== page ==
My Reality: Its evening time and the toddler is back from school. She may need soothing after a long day and imagine this infused with a whole lot of whining and being clingy. I have to go through the motions of both the physical and mental aspect of things.
My 2nd pregnancy: more lethargy, heartburn and indigestion during my first trimester, resulting in a lot of discomfort, especially in the evenings. My tummy gets all bloated to the very top that walking, squatting, bending and even laughing hurts. As my pregnancy progresses, with the belly getting bigger and heavier, caring for a toddler has never been more of a challenge! You know, they are only of a certain height, what are the chances of not bending, kneeling and squatting often?
My battles: Physically, I battle with my own discomfort. Aside from part time involvement of working and activities. I fetch her from school, tend to her needs such as soothing, bathing, preparation of dinner, encouraging her (to eat on her own despite a long day and feeding oneself is hardly a favorite) and playtime. Nursing is her main source of comfort. Since pregnancy, latching becomes a sore and slightly painful affair but knowing how this brings her comfort and emotionally stabilizes her, I do it.
Mentally, when one gets tired, patience is rarely top notch. Honestly, I'm no angelmama. I still do swear from time to time. Don't get me wrong. I don't swear at people. I swear at situations gone wrong or something bad happens. E.g. A child falls. I’d spew something out. Not at her but at the unfortunate incident. With much mindfulness, this act of mine may have decreased dramatically since the toddler was born. It does take quite an effort to hold back, breathe, grow a longer temper and not flip out myself. Easier said than done right? It's true. I realized that it gets tough, especially when the challenges accumulates.
I hit the wall. It happened. I was not conscious of how it was until my husband rebuked me. He brought to my attention that it was getting a little frequent lately and I've got to take a step back. My heart cringed and I backed into the bathroom. Tears welled up. It wasn't intentional. However, it wasn't right too.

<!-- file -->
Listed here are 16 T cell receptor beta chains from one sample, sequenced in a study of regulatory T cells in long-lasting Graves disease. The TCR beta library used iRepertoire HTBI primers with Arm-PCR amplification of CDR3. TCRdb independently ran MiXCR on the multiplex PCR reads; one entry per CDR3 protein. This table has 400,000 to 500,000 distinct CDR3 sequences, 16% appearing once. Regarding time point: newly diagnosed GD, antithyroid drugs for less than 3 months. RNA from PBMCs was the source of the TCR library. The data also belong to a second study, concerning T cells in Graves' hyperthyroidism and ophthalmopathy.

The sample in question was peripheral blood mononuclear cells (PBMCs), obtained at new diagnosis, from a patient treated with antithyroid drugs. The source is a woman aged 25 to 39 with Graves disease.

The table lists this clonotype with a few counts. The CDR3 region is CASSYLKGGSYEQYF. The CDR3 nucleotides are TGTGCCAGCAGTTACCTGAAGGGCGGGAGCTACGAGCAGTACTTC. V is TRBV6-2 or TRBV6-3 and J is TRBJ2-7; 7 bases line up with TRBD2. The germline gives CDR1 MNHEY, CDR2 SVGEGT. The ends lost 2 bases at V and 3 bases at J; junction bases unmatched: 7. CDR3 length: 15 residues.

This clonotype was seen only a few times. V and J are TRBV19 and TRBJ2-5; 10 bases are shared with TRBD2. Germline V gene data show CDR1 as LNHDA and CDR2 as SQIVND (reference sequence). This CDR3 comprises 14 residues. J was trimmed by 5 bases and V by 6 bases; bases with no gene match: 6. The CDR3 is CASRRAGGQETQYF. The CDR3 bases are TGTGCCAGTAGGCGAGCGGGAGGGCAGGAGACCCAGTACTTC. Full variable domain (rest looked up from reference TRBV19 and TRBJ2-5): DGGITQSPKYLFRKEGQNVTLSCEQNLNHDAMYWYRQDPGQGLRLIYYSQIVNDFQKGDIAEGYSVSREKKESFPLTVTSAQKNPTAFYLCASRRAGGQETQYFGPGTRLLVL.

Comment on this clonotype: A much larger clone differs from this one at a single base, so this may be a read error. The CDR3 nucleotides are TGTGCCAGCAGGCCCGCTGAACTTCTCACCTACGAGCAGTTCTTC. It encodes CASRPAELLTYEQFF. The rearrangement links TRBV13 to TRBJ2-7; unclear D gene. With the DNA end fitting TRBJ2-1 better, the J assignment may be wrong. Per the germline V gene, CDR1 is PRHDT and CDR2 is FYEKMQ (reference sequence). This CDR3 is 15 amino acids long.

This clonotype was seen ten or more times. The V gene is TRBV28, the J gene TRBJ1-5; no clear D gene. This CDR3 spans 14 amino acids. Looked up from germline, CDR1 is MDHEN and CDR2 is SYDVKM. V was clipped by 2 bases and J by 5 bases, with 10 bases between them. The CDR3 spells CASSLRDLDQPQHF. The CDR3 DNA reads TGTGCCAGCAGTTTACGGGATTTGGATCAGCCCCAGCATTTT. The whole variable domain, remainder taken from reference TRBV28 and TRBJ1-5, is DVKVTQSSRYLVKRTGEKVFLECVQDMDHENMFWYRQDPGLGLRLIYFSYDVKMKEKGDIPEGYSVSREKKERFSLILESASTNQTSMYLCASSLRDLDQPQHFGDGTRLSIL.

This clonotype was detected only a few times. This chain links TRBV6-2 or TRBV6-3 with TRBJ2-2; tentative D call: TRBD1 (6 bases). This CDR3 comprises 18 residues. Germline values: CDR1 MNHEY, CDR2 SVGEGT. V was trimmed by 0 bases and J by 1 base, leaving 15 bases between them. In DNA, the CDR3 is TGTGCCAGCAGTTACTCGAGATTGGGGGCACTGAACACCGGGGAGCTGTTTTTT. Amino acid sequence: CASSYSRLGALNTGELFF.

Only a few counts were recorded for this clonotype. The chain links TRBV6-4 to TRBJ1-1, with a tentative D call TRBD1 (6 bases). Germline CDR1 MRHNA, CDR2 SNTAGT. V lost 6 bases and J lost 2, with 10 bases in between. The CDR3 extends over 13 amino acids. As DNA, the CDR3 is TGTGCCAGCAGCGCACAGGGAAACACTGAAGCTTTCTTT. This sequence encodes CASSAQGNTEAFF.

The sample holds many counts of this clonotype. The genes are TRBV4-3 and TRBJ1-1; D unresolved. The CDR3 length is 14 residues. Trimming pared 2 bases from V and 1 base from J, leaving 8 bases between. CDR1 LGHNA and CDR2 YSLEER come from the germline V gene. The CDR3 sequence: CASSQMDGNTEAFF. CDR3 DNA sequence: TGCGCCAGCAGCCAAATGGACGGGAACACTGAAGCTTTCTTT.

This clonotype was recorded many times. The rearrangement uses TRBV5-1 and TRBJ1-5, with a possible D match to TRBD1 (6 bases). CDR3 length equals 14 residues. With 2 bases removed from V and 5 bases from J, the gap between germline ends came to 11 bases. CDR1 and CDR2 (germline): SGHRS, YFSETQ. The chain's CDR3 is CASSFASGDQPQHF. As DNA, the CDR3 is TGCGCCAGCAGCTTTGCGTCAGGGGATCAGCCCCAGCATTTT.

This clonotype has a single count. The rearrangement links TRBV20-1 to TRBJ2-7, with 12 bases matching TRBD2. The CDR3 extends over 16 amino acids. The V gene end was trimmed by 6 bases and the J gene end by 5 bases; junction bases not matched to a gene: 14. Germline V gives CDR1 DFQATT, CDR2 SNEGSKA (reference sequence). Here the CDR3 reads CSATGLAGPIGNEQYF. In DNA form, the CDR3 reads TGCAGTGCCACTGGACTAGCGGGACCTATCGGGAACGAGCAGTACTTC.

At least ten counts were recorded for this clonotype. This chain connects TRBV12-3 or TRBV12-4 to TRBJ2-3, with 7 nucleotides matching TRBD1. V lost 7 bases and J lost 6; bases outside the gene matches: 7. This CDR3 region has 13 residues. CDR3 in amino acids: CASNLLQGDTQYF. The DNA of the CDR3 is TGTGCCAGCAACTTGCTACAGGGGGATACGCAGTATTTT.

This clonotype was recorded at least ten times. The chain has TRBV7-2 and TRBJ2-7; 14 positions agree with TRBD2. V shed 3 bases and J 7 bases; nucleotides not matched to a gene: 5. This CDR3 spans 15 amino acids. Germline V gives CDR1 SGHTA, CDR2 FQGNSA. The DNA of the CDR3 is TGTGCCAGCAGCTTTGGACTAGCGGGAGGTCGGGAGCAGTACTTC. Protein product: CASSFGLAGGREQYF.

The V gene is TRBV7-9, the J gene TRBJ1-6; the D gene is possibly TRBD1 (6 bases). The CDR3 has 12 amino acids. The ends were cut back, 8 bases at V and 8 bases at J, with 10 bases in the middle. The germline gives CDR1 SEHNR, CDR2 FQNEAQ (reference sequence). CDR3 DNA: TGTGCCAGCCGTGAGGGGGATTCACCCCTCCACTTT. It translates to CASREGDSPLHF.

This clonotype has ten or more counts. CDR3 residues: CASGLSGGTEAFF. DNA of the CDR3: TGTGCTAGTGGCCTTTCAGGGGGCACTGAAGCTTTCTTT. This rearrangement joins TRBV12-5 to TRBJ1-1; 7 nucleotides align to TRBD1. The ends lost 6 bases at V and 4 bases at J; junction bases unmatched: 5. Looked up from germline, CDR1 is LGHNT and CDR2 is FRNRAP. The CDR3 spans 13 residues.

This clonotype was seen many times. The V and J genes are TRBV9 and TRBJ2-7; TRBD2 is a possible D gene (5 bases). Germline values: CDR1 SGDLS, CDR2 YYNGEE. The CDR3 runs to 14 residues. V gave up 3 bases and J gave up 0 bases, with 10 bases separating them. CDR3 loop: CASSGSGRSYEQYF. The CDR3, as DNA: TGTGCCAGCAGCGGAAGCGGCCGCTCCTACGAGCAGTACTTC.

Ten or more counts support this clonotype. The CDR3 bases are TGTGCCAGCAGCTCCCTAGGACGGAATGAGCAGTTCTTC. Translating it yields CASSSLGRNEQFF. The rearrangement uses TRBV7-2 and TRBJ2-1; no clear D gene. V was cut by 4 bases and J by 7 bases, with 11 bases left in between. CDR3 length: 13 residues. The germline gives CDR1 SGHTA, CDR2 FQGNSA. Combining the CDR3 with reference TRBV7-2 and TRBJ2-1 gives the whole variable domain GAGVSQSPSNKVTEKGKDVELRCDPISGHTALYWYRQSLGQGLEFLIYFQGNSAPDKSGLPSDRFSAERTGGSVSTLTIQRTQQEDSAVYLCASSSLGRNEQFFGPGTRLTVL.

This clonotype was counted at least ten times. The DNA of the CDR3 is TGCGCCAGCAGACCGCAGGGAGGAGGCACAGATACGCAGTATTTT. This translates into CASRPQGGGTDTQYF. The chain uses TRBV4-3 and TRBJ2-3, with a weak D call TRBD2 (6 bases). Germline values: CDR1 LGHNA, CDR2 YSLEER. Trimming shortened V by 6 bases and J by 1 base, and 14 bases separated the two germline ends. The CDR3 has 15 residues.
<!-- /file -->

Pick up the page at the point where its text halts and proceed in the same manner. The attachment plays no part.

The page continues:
It wasn't right, because the child not only hears of the word, she may think that I'm frustrated at her. Think of it this way. A father frowns when he reads the papers. It's his way of concentrating, a habit. A child approaches him, "Papa! Look what I've found!". He looks at her with the same frown he had reading the paper. What does the child think? 'Oh, Papa is angry with me. What did I do to make him angry? Did I disturb him? Did I do something wrong again?'. The father does not mean what the child thinks but his expression exudes the very same facial expression when one is frustrated or disapproval.
Conscious parenting brings awareness to such a situation. The truth hurts. I may be physically and mentally challenged but my child should not have the brunt of it. I've got to get a grip.
For those who want to know more, here's an article that is a good read:
All 3 of us sisters will be sharing stories from our different perspectives. The good, the bad and the ugly, we're telling it as it is.